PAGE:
Review: The Blade Itself by Joe Abercrombie

The Blade Itself
How did I get it: The library.

Why did I get it: I have been wanting to read the First Law trilogy for a long time before and after I read that somewhat irritating article by Leo Green. (This title will also count towards my Speculative Fiction Challenge for 2011.)

How I would rate it: 5 out of 5 stars.


Logen Ninefingers, infamous barbarian, has finally run out of luck. Caught in one feud too many, he’s on the verge of becoming a dead barbarian – leaving nothing behind him but bad songs, dead friends, and a lot of happy enemies.

Nobleman, dashing officer, and paragon of selfishness, Captain Jezal dan Luthar has nothing more dangerous in mind than fleecing his friends at cards and dreaming of glory in the fencing circle. But war is brewing, and on the battlefields of the frozen North they fight by altogether bloodier rules.

Inquisitor Glokta, cripple turned torturer, would like nothing better than to see Jezal come home in a box. But then Glokta hates everyone: cutting treason out of the Union one confession at a time leaves little room for friendship. His latest trail of corpses may lead him right to the rotten heart of government, if he can stay alive long enough to follow it.

Enter the wizard, Bayaz. A bald old man with a terrible temper and a pathetic assistant, he could be the First of the Magi, he could be a spectacular fraud, but whatever he is, he’s about to make the lives of Logen, Jezal, and Glotka a whole lot more difficult.

Murderous conspiracies rise to the surface, old scores are ready to be settled, and the line between hero and villain is sharp enough to draw blood. Unpredictable, compelling, wickedly funny, and packed with unforgettable characters, The Blade Itself is noir fantasy with a real cutting edge.

Review: I’m not really sure what I went into this book expecting, but I had some doubts that it would live up to its hype and I figured I’d probably end up somewhat dissatisfied. I was, of course, horribly, foolishly wrong. The Blade Itself was a witty, hilarious, dark, and engaging start for an Epic Fantasy series. And I am fairly certain that I will be reading every book Joe Abercrombie has ever written.

As I’ve mentioned in previous posts, I’m a fan of Robert B. Parker who as not only prolific Mystery and Western writer, but also very straightforward in terms to his approach to dialogue and character development. Joe Abercrombie does something similar with Epic Fantasy. He doesn’t bother over dramatizing or complicating his story. A castle is a castle, a bad king is a bad king, and a kickass barbarian is just that.

However, that isn’t to say that the world Abercrombie writes about isn’t unique or awesome because it was both of those things. Instead of over embellishing, he relied on characterization, plot, and a lot of interesting conversations. Words cannot express how much I enjoyed this book compared to a lot of the ones I’ve been abandoning lately but the truth is I am not a big fan of romance, love triangles, dystopias, and tough characters being overbearing for no apparent reason. And honestly it can be frustrating to feel that way and still want to read. Happily, The Blade Itself doesn’t bother with any of that nonsense. Instead of a love triangle, I got action. Instead of one or two people being tough, everyone was tough. Instead of overly complicated relationships based on attraction, everyone was fairly messed up and dealing with a lot of fascinating issues that had nothing or very little to do with romance.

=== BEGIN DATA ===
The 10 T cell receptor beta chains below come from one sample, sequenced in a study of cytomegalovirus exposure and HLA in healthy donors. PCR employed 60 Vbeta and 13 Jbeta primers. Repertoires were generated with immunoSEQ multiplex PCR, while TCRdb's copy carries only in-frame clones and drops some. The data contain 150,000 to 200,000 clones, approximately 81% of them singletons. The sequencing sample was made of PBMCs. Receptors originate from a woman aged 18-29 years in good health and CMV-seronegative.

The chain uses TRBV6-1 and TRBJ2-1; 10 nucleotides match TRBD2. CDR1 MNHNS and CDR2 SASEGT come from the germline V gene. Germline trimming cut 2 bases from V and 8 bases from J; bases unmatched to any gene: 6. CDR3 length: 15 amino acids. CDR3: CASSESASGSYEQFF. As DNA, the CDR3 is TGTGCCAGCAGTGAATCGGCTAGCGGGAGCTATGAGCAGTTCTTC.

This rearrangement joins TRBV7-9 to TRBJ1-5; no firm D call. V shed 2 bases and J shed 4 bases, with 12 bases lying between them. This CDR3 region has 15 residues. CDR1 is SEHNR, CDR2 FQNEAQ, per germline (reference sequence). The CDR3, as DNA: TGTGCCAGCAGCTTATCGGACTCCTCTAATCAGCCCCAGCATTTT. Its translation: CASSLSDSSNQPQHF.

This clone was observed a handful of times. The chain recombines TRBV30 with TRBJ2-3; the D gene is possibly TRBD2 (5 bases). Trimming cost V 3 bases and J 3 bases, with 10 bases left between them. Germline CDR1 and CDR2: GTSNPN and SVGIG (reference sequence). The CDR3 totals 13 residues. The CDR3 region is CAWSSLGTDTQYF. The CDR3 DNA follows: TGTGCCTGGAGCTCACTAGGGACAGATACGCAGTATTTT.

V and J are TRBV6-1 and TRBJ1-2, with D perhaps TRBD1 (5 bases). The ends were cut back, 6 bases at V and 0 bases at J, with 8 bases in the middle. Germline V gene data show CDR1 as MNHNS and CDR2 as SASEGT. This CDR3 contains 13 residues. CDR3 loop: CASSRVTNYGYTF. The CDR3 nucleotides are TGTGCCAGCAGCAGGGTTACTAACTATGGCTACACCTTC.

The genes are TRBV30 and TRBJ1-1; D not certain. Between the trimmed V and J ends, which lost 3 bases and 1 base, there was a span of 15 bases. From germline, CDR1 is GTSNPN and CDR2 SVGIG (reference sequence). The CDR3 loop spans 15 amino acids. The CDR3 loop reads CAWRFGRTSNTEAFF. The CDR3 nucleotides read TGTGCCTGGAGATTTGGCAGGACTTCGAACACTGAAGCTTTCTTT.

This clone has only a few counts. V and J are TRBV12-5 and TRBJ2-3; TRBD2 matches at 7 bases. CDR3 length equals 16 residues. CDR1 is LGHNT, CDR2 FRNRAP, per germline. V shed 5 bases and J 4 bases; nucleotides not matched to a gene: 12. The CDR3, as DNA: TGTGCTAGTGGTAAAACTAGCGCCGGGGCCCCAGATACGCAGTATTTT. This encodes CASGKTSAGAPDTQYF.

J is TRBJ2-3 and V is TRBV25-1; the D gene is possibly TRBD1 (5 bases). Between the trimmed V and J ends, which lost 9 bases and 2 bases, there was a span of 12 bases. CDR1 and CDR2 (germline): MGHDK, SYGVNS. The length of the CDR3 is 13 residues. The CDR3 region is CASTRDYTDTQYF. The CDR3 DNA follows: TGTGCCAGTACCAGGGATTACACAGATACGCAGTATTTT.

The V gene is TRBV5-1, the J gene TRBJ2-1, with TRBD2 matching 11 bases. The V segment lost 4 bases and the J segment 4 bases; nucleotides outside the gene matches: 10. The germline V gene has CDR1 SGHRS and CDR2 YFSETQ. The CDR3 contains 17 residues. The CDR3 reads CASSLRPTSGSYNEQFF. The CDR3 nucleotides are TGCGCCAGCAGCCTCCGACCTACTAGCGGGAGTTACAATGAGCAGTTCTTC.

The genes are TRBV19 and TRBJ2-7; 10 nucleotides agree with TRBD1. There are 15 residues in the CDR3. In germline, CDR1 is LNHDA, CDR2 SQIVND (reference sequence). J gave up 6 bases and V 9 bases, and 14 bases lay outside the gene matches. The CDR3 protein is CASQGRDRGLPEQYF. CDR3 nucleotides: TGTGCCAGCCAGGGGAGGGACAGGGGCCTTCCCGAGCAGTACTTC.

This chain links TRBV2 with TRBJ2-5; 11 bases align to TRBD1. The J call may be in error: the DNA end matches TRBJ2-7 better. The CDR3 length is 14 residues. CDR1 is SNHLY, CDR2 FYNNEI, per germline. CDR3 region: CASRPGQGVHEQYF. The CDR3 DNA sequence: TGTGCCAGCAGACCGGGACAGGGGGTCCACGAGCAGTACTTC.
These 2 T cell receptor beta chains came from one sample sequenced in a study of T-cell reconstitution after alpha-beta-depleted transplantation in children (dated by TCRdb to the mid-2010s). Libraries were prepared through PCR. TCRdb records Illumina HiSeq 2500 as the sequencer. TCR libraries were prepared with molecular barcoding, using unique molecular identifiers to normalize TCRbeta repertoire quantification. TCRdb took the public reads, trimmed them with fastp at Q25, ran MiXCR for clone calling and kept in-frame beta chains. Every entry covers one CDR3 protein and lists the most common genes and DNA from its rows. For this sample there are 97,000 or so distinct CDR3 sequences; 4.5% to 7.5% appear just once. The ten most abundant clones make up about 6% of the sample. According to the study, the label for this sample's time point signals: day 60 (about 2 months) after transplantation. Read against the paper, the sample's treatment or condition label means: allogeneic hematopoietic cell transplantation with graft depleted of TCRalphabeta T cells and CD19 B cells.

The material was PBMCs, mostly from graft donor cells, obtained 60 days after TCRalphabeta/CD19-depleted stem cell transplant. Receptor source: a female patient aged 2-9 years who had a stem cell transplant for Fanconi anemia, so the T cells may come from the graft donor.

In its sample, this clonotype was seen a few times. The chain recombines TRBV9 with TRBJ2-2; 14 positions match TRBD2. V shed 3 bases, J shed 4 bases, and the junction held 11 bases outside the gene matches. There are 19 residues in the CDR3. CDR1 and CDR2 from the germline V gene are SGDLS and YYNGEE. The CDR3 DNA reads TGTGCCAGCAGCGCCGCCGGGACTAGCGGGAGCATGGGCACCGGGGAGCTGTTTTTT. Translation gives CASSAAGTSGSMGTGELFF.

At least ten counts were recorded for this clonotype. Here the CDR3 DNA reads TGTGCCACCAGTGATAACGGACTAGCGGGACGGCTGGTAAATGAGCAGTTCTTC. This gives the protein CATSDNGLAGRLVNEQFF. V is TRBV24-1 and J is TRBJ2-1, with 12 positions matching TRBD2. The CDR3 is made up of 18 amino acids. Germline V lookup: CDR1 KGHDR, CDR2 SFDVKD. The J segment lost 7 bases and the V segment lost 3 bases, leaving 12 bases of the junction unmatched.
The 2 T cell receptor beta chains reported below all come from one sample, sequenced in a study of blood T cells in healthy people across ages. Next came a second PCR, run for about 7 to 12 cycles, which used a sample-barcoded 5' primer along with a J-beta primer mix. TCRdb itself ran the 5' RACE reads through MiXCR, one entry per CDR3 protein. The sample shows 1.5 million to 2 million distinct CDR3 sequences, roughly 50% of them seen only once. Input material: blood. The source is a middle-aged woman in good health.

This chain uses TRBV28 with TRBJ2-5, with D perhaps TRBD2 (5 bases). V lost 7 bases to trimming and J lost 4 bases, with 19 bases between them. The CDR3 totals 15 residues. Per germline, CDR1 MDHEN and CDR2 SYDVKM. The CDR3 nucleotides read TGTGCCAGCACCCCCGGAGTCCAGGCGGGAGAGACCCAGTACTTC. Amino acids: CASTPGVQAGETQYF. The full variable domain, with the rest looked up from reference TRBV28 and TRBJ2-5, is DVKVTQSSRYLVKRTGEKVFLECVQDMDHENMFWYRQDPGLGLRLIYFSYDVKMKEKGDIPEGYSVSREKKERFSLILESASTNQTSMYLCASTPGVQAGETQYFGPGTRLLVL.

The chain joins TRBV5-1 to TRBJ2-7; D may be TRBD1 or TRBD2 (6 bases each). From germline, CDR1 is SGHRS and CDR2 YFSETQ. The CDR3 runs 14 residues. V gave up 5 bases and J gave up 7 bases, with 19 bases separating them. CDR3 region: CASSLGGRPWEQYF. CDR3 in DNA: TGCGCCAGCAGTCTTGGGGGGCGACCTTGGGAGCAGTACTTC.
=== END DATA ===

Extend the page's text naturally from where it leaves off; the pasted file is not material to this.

I don’t know where to even begin in terms of which character to gush about because by the end of the book I loved nearly every point of view character. I guess my favorites would be Logen, Glokta, Malacus Quai, West, and Bayuz. But even then I hate leaving out Jezal because he is so incredibly awful and shallow that he is somehow endearing. And Ferro is growing on me. Everyone had their own distinctive voice, and I loved following all of them around during various chapters and sections. There was also a lot of humor in this book from the character’s thoughts to their actions to their opinions of one another. I absolutely cannot wait to see what happens to everyone in the next two books!

In conclusion, I really regret not reading this series sooner, but I’m glad I finally got around to it. I think this would be a great book for Epic Fantasy fans and for readers who aren’t sure that this genre can be as edgy or compelling as Urban. And if you enjoy George R. R. Martin, but want something more fun and less depressing while you wait for A Dance of Dragons, check this book out.

About April

I'm a librarian, reader, and writer whose main goal in life is to be able to swim in books the way Scrooge McDuck swims in money. Although my reading choices will always be wildly eclectic and I never plan on leaving any genre unexplored, my favorite reads tend to be Fantasy, Young Adult, Science Fiction, Gay Romance, or Historical Fiction. You can e-mail me at inspector[dot]librarian[at]gmail[dot]com.